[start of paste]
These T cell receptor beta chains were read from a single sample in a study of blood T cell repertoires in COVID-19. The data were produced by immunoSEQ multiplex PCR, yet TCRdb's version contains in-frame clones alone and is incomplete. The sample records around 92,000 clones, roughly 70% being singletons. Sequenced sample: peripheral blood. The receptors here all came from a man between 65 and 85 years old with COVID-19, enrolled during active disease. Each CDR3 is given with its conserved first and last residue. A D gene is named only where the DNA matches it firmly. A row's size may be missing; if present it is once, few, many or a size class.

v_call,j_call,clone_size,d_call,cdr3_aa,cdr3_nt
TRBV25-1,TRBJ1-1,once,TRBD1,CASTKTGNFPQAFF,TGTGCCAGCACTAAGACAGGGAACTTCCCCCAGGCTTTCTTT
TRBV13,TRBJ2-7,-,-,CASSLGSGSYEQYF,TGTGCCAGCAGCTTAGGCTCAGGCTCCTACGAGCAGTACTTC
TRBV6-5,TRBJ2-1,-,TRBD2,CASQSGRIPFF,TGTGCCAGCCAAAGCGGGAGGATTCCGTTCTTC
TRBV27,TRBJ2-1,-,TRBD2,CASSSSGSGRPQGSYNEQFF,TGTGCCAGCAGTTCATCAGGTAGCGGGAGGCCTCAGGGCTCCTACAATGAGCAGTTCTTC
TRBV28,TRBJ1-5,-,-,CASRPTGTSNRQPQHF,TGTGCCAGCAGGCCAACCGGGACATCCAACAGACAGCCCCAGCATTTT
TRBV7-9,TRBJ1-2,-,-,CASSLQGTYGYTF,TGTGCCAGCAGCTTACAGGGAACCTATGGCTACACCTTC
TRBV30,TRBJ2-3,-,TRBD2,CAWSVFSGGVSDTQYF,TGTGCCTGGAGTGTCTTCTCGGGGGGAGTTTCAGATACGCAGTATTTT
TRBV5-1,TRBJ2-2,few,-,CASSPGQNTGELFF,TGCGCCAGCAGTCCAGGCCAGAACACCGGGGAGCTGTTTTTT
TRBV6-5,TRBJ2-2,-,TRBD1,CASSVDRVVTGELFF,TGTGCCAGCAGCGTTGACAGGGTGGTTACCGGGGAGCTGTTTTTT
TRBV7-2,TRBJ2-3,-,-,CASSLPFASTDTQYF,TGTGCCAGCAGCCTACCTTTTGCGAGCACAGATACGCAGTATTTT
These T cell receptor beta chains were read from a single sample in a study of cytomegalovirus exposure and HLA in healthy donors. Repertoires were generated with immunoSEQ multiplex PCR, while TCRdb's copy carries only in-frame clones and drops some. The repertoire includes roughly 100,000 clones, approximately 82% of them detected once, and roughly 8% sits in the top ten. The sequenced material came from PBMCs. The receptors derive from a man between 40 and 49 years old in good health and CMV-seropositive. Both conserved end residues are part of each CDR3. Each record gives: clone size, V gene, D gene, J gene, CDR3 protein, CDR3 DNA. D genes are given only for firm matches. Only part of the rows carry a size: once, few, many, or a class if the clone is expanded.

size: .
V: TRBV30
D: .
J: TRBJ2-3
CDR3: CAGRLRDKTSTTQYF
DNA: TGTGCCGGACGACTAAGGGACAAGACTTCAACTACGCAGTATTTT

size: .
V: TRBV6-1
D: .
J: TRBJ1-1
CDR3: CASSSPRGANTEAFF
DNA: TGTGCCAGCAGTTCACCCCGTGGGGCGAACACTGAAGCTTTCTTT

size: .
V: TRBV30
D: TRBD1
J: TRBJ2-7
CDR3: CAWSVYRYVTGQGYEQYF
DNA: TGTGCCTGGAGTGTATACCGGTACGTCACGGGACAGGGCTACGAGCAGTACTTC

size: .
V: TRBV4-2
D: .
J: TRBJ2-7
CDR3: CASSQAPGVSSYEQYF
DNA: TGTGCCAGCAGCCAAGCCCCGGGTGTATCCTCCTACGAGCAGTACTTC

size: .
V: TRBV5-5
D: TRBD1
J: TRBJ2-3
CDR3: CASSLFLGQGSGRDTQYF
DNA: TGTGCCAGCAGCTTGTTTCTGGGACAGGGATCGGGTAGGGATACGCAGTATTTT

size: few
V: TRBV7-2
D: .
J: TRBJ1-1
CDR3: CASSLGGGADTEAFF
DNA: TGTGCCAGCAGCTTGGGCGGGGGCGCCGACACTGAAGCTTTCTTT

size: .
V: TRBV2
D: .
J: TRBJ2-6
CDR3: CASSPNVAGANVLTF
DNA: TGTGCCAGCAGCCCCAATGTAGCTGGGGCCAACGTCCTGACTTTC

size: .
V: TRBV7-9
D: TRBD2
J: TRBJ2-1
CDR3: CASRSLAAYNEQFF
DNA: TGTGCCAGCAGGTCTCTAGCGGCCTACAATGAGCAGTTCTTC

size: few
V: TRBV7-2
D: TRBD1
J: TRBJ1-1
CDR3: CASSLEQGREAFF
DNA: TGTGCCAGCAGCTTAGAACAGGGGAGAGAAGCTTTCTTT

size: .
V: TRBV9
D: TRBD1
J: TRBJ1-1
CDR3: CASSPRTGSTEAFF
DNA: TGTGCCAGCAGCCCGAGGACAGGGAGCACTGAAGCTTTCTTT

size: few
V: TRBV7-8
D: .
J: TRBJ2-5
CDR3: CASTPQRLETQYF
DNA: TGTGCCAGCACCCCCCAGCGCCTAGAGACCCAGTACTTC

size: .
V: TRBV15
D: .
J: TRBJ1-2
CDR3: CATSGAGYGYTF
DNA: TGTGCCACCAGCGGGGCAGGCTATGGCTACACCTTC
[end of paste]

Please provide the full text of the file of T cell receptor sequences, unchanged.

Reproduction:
These T cell receptor beta chains were read from a single sample in a study of blood T cell repertoires in COVID-19. The data were produced by immunoSEQ multiplex PCR, yet TCRdb's version contains in-frame clones alone and is incomplete. The sample records around 92,000 clones, roughly 70% being singletons. Sequenced sample: peripheral blood. The receptors here all came from a man between 65 and 85 years old with COVID-19, enrolled during active disease. Each CDR3 is given with its conserved first and last residue. A D gene is named only where the DNA matches it firmly. A row's size may be missing; if present it is once, few, many or a size class.

v_call,j_call,clone_size,d_call,cdr3_aa,cdr3_nt
TRBV25-1,TRBJ1-1,once,TRBD1,CASTKTGNFPQAFF,TGTGCCAGCACTAAGACAGGGAACTTCCCCCAGGCTTTCTTT
TRBV13,TRBJ2-7,-,-,CASSLGSGSYEQYF,TGTGCCAGCAGCTTAGGCTCAGGCTCCTACGAGCAGTACTTC
TRBV6-5,TRBJ2-1,-,TRBD2,CASQSGRIPFF,TGTGCCAGCCAAAGCGGGAGGATTCCGTTCTTC
TRBV27,TRBJ2-1,-,TRBD2,CASSSSGSGRPQGSYNEQFF,TGTGCCAGCAGTTCATCAGGTAGCGGGAGGCCTCAGGGCTCCTACAATGAGCAGTTCTTC
TRBV28,TRBJ1-5,-,-,CASRPTGTSNRQPQHF,TGTGCCAGCAGGCCAACCGGGACATCCAACAGACAGCCCCAGCATTTT
TRBV7-9,TRBJ1-2,-,-,CASSLQGTYGYTF,TGTGCCAGCAGCTTACAGGGAACCTATGGCTACACCTTC
TRBV30,TRBJ2-3,-,TRBD2,CAWSVFSGGVSDTQYF,TGTGCCTGGAGTGTCTTCTCGGGGGGAGTTTCAGATACGCAGTATTTT
TRBV5-1,TRBJ2-2,few,-,CASSPGQNTGELFF,TGCGCCAGCAGTCCAGGCCAGAACACCGGGGAGCTGTTTTTT
TRBV6-5,TRBJ2-2,-,TRBD1,CASSVDRVVTGELFF,TGTGCCAGCAGCGTTGACAGGGTGGTTACCGGGGAGCTGTTTTTT
TRBV7-2,TRBJ2-3,-,-,CASSLPFASTDTQYF,TGTGCCAGCAGCCTACCTTTTGCGAGCACAGATACGCAGTATTTT
These T cell receptor beta chains were read from a single sample in a study of cytomegalovirus exposure and HLA in healthy donors. Repertoires were generated with immunoSEQ multiplex PCR, while TCRdb's copy carries only in-frame clones and drops some. The repertoire includes roughly 100,000 clones, approximately 82% of them detected once, and roughly 8% sits in the top ten. The sequenced material came from PBMCs. The receptors derive from a man between 40 and 49 years old in good health and CMV-seropositive. Both conserved end residues are part of each CDR3. Each record gives: clone size, V gene, D gene, J gene, CDR3 protein, CDR3 DNA. D genes are given only for firm matches. Only part of the rows carry a size: once, few, many, or a class if the clone is expanded.

size: .
V: TRBV30
D: .
J: TRBJ2-3
CDR3: CAGRLRDKTSTTQYF
DNA: TGTGCCGGACGACTAAGGGACAAGACTTCAACTACGCAGTATTTT

size: .
V: TRBV6-1
D: .
J: TRBJ1-1
CDR3: CASSSPRGANTEAFF
DNA: TGTGCCAGCAGTTCACCCCGTGGGGCGAACACTGAAGCTTTCTTT

size: .
V: TRBV30
D: TRBD1
J: TRBJ2-7
CDR3: CAWSVYRYVTGQGYEQYF
DNA: TGTGCCTGGAGTGTATACCGGTACGTCACGGGACAGGGCTACGAGCAGTACTTC

size: .
V: TRBV4-2
D: .
J: TRBJ2-7
CDR3: CASSQAPGVSSYEQYF
DNA: TGTGCCAGCAGCCAAGCCCCGGGTGTATCCTCCTACGAGCAGTACTTC

size: .
V: TRBV5-5
D: TRBD1
J: TRBJ2-3
CDR3: CASSLFLGQGSGRDTQYF
DNA: TGTGCCAGCAGCTTGTTTCTGGGACAGGGATCGGGTAGGGATACGCAGTATTTT

size: few
V: TRBV7-2
D: .
J: TRBJ1-1
CDR3: CASSLGGGADTEAFF
DNA: TGTGCCAGCAGCTTGGGCGGGGGCGCCGACACTGAAGCTTTCTTT

size: .
V: TRBV2
D: .
J: TRBJ2-6
CDR3: CASSPNVAGANVLTF
DNA: TGTGCCAGCAGCCCCAATGTAGCTGGGGCCAACGTCCTGACTTTC

size: .
V: TRBV7-9
D: TRBD2
J: TRBJ2-1
CDR3: CASRSLAAYNEQFF
DNA: TGTGCCAGCAGGTCTCTAGCGGCCTACAATGAGCAGTTCTTC

size: few
V: TRBV7-2
D: TRBD1
J: TRBJ1-1
CDR3: CASSLEQGREAFF
DNA: TGTGCCAGCAGCTTAGAACAGGGGAGAGAAGCTTTCTTT

size: .
V: TRBV9
D: TRBD1
J: TRBJ1-1
CDR3: CASSPRTGSTEAFF
DNA: TGTGCCAGCAGCCCGAGGACAGGGAGCACTGAAGCTTTCTTT

size: few
V: TRBV7-8
D: .
J: TRBJ2-5
CDR3: CASTPQRLETQYF
DNA: TGTGCCAGCACCCCCCAGCGCCTAGAGACCCAGTACTTC

size: .
V: TRBV15
D: .
J: TRBJ1-2
CDR3: CATSGAGYGYTF
DNA: TGTGCCACCAGCGGGGCAGGCTATGGCTACACCTTC